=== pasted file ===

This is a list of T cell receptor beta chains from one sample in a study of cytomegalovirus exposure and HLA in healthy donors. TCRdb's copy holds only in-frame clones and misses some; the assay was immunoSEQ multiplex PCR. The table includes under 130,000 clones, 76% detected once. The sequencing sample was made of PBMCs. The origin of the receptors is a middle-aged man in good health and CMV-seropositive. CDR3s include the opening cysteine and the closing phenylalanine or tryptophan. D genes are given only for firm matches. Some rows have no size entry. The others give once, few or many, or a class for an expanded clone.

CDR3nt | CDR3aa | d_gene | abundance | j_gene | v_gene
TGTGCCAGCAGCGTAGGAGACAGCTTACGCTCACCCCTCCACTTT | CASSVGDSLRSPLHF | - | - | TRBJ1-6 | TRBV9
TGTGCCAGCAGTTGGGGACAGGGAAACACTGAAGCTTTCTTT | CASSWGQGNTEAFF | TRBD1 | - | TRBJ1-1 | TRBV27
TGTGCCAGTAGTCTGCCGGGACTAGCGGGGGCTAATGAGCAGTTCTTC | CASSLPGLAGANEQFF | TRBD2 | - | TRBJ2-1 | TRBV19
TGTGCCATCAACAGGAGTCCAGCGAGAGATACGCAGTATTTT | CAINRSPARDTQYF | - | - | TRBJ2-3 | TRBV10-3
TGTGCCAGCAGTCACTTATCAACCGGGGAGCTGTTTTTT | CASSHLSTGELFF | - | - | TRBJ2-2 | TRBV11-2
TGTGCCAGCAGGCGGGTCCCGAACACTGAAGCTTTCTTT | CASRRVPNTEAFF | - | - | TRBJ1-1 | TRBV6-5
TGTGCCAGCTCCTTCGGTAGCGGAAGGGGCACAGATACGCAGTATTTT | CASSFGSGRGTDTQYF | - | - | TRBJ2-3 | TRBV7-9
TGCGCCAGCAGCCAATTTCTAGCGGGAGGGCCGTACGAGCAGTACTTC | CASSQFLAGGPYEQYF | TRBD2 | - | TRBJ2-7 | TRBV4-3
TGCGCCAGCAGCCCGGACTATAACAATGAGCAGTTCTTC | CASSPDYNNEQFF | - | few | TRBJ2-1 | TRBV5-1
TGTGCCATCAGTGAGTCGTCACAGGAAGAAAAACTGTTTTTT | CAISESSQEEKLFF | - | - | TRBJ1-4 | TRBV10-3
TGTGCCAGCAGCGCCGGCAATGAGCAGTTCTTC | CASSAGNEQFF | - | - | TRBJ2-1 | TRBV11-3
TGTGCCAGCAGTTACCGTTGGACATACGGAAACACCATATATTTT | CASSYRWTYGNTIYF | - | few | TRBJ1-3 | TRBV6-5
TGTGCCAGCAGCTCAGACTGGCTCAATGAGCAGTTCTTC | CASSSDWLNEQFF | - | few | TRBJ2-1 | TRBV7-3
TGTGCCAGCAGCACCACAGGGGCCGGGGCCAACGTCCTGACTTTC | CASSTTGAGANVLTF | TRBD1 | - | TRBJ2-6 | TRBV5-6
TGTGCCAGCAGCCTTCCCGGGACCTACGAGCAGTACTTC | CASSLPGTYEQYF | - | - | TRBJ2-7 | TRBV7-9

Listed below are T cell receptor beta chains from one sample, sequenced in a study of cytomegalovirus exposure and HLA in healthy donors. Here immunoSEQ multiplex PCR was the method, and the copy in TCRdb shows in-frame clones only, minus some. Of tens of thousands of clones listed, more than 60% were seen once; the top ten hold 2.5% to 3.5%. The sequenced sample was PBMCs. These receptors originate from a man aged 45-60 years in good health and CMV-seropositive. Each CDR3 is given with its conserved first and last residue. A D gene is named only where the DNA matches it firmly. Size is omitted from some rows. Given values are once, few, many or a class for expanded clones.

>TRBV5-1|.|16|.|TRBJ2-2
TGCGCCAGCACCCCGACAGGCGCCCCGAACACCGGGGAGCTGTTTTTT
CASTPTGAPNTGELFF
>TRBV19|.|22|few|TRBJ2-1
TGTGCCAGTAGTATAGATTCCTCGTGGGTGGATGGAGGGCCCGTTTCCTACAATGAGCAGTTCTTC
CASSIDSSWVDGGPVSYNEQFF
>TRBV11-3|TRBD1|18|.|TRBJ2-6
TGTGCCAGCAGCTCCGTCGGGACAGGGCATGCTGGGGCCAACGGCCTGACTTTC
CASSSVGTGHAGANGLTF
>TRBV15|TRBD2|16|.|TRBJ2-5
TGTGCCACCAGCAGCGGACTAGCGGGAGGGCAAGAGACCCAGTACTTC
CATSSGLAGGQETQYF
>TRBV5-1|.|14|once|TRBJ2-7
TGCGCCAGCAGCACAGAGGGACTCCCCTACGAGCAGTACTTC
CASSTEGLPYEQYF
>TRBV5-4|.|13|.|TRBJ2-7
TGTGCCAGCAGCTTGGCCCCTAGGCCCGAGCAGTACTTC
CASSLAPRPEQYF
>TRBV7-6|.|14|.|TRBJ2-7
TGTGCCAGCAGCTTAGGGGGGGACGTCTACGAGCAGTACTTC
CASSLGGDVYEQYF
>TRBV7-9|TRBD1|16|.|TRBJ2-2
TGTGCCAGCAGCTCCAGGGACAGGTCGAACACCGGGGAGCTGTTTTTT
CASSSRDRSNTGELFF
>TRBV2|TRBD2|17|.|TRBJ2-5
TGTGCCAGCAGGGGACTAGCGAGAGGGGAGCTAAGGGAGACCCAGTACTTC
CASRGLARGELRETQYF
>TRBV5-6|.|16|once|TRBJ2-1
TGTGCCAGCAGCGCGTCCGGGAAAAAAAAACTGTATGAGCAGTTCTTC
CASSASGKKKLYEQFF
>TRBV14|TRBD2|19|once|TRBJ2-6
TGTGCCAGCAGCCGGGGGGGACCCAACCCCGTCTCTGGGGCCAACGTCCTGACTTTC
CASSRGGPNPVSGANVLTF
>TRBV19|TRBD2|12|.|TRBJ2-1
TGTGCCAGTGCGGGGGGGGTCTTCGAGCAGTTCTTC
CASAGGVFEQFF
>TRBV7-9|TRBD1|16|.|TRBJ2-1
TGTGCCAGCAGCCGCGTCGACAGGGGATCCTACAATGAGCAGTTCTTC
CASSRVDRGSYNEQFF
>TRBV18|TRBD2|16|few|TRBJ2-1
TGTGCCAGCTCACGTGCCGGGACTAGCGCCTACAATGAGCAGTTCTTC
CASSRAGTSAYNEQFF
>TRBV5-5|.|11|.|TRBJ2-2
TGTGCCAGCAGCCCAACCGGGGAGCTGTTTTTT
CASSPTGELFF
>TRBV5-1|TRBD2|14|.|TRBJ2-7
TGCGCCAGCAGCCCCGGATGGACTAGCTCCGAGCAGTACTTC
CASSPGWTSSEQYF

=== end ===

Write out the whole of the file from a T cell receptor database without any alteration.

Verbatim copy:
This is a list of T cell receptor beta chains from one sample in a study of cytomegalovirus exposure and HLA in healthy donors. TCRdb's copy holds only in-frame clones and misses some; the assay was immunoSEQ multiplex PCR. The table includes under 130,000 clones, 76% detected once. The sequencing sample was made of PBMCs. The origin of the receptors is a middle-aged man in good health and CMV-seropositive. CDR3s include the opening cysteine and the closing phenylalanine or tryptophan. D genes are given only for firm matches. Some rows have no size entry. The others give once, few or many, or a class for an expanded clone.

CDR3nt | CDR3aa | d_gene | abundance | j_gene | v_gene
TGTGCCAGCAGCGTAGGAGACAGCTTACGCTCACCCCTCCACTTT | CASSVGDSLRSPLHF | - | - | TRBJ1-6 | TRBV9
TGTGCCAGCAGTTGGGGACAGGGAAACACTGAAGCTTTCTTT | CASSWGQGNTEAFF | TRBD1 | - | TRBJ1-1 | TRBV27
TGTGCCAGTAGTCTGCCGGGACTAGCGGGGGCTAATGAGCAGTTCTTC | CASSLPGLAGANEQFF | TRBD2 | - | TRBJ2-1 | TRBV19
TGTGCCATCAACAGGAGTCCAGCGAGAGATACGCAGTATTTT | CAINRSPARDTQYF | - | - | TRBJ2-3 | TRBV10-3
TGTGCCAGCAGTCACTTATCAACCGGGGAGCTGTTTTTT | CASSHLSTGELFF | - | - | TRBJ2-2 | TRBV11-2
TGTGCCAGCAGGCGGGTCCCGAACACTGAAGCTTTCTTT | CASRRVPNTEAFF | - | - | TRBJ1-1 | TRBV6-5
TGTGCCAGCTCCTTCGGTAGCGGAAGGGGCACAGATACGCAGTATTTT | CASSFGSGRGTDTQYF | - | - | TRBJ2-3 | TRBV7-9
TGCGCCAGCAGCCAATTTCTAGCGGGAGGGCCGTACGAGCAGTACTTC | CASSQFLAGGPYEQYF | TRBD2 | - | TRBJ2-7 | TRBV4-3
TGCGCCAGCAGCCCGGACTATAACAATGAGCAGTTCTTC | CASSPDYNNEQFF | - | few | TRBJ2-1 | TRBV5-1
TGTGCCATCAGTGAGTCGTCACAGGAAGAAAAACTGTTTTTT | CAISESSQEEKLFF | - | - | TRBJ1-4 | TRBV10-3
TGTGCCAGCAGCGCCGGCAATGAGCAGTTCTTC | CASSAGNEQFF | - | - | TRBJ2-1 | TRBV11-3
TGTGCCAGCAGTTACCGTTGGACATACGGAAACACCATATATTTT | CASSYRWTYGNTIYF | - | few | TRBJ1-3 | TRBV6-5
TGTGCCAGCAGCTCAGACTGGCTCAATGAGCAGTTCTTC | CASSSDWLNEQFF | - | few | TRBJ2-1 | TRBV7-3
TGTGCCAGCAGCACCACAGGGGCCGGGGCCAACGTCCTGACTTTC | CASSTTGAGANVLTF | TRBD1 | - | TRBJ2-6 | TRBV5-6
TGTGCCAGCAGCCTTCCCGGGACCTACGAGCAGTACTTC | CASSLPGTYEQYF | - | - | TRBJ2-7 | TRBV7-9

Listed below are T cell receptor beta chains from one sample, sequenced in a study of cytomegalovirus exposure and HLA in healthy donors. Here immunoSEQ multiplex PCR was the method, and the copy in TCRdb shows in-frame clones only, minus some. Of tens of thousands of clones listed, more than 60% were seen once; the top ten hold 2.5% to 3.5%. The sequenced sample was PBMCs. These receptors originate from a man aged 45-60 years in good health and CMV-seropositive. Each CDR3 is given with its conserved first and last residue. A D gene is named only where the DNA matches it firmly. Size is omitted from some rows. Given values are once, few, many or a class for expanded clones.

>TRBV5-1|.|16|.|TRBJ2-2
TGCGCCAGCACCCCGACAGGCGCCCCGAACACCGGGGAGCTGTTTTTT
CASTPTGAPNTGELFF
>TRBV19|.|22|few|TRBJ2-1
TGTGCCAGTAGTATAGATTCCTCGTGGGTGGATGGAGGGCCCGTTTCCTACAATGAGCAGTTCTTC
CASSIDSSWVDGGPVSYNEQFF
>TRBV11-3|TRBD1|18|.|TRBJ2-6
TGTGCCAGCAGCTCCGTCGGGACAGGGCATGCTGGGGCCAACGGCCTGACTTTC
CASSSVGTGHAGANGLTF
>TRBV15|TRBD2|16|.|TRBJ2-5
TGTGCCACCAGCAGCGGACTAGCGGGAGGGCAAGAGACCCAGTACTTC
CATSSGLAGGQETQYF
>TRBV5-1|.|14|once|TRBJ2-7
TGCGCCAGCAGCACAGAGGGACTCCCCTACGAGCAGTACTTC
CASSTEGLPYEQYF
>TRBV5-4|.|13|.|TRBJ2-7
TGTGCCAGCAGCTTGGCCCCTAGGCCCGAGCAGTACTTC
CASSLAPRPEQYF
>TRBV7-6|.|14|.|TRBJ2-7
TGTGCCAGCAGCTTAGGGGGGGACGTCTACGAGCAGTACTTC
CASSLGGDVYEQYF
>TRBV7-9|TRBD1|16|.|TRBJ2-2
TGTGCCAGCAGCTCCAGGGACAGGTCGAACACCGGGGAGCTGTTTTTT
CASSSRDRSNTGELFF
>TRBV2|TRBD2|17|.|TRBJ2-5
TGTGCCAGCAGGGGACTAGCGAGAGGGGAGCTAAGGGAGACCCAGTACTTC
CASRGLARGELRETQYF
>TRBV5-6|.|16|once|TRBJ2-1
TGTGCCAGCAGCGCGTCCGGGAAAAAAAAACTGTATGAGCAGTTCTTC
CASSASGKKKLYEQFF
>TRBV14|TRBD2|19|once|TRBJ2-6
TGTGCCAGCAGCCGGGGGGGACCCAACCCCGTCTCTGGGGCCAACGTCCTGACTTTC
CASSRGGPNPVSGANVLTF
>TRBV19|TRBD2|12|.|TRBJ2-1
TGTGCCAGTGCGGGGGGGGTCTTCGAGCAGTTCTTC
CASAGGVFEQFF
>TRBV7-9|TRBD1|16|.|TRBJ2-1
TGTGCCAGCAGCCGCGTCGACAGGGGATCCTACAATGAGCAGTTCTTC
CASSRVDRGSYNEQFF
>TRBV18|TRBD2|16|few|TRBJ2-1
TGTGCCAGCTCACGTGCCGGGACTAGCGCCTACAATGAGCAGTTCTTC
CASSRAGTSAYNEQFF
>TRBV5-5|.|11|.|TRBJ2-2
TGTGCCAGCAGCCCAACCGGGGAGCTGTTTTTT
CASSPTGELFF
>TRBV5-1|TRBD2|14|.|TRBJ2-7
TGCGCCAGCAGCCCCGGATGGACTAGCTCCGAGCAGTACTTC
CASSPGWTSSEQYF